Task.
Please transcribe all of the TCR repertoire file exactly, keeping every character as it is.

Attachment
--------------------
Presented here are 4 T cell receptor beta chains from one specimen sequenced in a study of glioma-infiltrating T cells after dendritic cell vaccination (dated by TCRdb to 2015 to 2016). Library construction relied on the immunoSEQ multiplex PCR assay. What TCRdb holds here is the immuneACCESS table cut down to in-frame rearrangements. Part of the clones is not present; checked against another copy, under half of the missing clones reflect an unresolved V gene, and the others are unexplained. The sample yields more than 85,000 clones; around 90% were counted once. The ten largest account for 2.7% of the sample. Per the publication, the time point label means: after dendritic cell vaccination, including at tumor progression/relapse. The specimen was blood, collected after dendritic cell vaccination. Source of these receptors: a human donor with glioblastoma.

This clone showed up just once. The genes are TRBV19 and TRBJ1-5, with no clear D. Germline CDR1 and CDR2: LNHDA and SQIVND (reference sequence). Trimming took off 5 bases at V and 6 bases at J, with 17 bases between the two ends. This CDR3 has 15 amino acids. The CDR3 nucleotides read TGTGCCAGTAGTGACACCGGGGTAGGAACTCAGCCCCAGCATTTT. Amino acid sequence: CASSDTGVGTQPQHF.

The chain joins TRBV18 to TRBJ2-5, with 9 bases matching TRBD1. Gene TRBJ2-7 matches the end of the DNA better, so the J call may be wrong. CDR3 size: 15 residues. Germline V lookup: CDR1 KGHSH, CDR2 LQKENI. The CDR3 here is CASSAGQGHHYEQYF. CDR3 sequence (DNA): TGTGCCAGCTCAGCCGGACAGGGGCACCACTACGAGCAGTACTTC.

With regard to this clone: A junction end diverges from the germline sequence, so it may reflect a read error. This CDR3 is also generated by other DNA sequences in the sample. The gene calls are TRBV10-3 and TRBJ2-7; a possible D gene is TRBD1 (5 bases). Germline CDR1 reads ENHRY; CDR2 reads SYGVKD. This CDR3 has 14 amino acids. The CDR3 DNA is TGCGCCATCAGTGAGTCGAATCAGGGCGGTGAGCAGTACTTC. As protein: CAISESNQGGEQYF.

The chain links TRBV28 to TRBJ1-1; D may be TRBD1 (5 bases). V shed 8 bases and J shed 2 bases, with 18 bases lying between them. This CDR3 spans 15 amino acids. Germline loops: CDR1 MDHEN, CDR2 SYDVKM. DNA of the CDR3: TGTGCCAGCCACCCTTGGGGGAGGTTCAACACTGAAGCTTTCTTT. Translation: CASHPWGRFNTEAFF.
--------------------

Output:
Presented here are 4 T cell receptor beta chains from one specimen sequenced in a study of glioma-infiltrating T cells after dendritic cell vaccination (dated by TCRdb to 2015 to 2016). Library construction relied on the immunoSEQ multiplex PCR assay. What TCRdb holds here is the immuneACCESS table cut down to in-frame rearrangements. Part of the clones is not present; checked against another copy, under half of the missing clones reflect an unresolved V gene, and the others are unexplained. The sample yields more than 85,000 clones; around 90% were counted once. The ten largest account for 2.7% of the sample. Per the publication, the time point label means: after dendritic cell vaccination, including at tumor progression/relapse. The specimen was blood, collected after dendritic cell vaccination. Source of these receptors: a human donor with glioblastoma.

This clone showed up just once. The genes are TRBV19 and TRBJ1-5, with no clear D. Germline CDR1 and CDR2: LNHDA and SQIVND (reference sequence). Trimming took off 5 bases at V and 6 bases at J, with 17 bases between the two ends. This CDR3 has 15 amino acids. The CDR3 nucleotides read TGTGCCAGTAGTGACACCGGGGTAGGAACTCAGCCCCAGCATTTT. Amino acid sequence: CASSDTGVGTQPQHF.

The chain joins TRBV18 to TRBJ2-5, with 9 bases matching TRBD1. Gene TRBJ2-7 matches the end of the DNA better, so the J call may be wrong. CDR3 size: 15 residues. Germline V lookup: CDR1 KGHSH, CDR2 LQKENI. The CDR3 here is CASSAGQGHHYEQYF. CDR3 sequence (DNA): TGTGCCAGCTCAGCCGGACAGGGGCACCACTACGAGCAGTACTTC.

With regard to this clone: A junction end diverges from the germline sequence, so it may reflect a read error. This CDR3 is also generated by other DNA sequences in the sample. The gene calls are TRBV10-3 and TRBJ2-7; a possible D gene is TRBD1 (5 bases). Germline CDR1 reads ENHRY; CDR2 reads SYGVKD. This CDR3 has 14 amino acids. The CDR3 DNA is TGCGCCATCAGTGAGTCGAATCAGGGCGGTGAGCAGTACTTC. As protein: CAISESNQGGEQYF.

The chain links TRBV28 to TRBJ1-1; D may be TRBD1 (5 bases). V shed 8 bases and J shed 2 bases, with 18 bases lying between them. This CDR3 spans 15 amino acids. Germline loops: CDR1 MDHEN, CDR2 SYDVKM. DNA of the CDR3: TGTGCCAGCCACCCTTGGGGGAGGTTCAACACTGAAGCTTTCTTT. Translation: CASHPWGRFNTEAFF.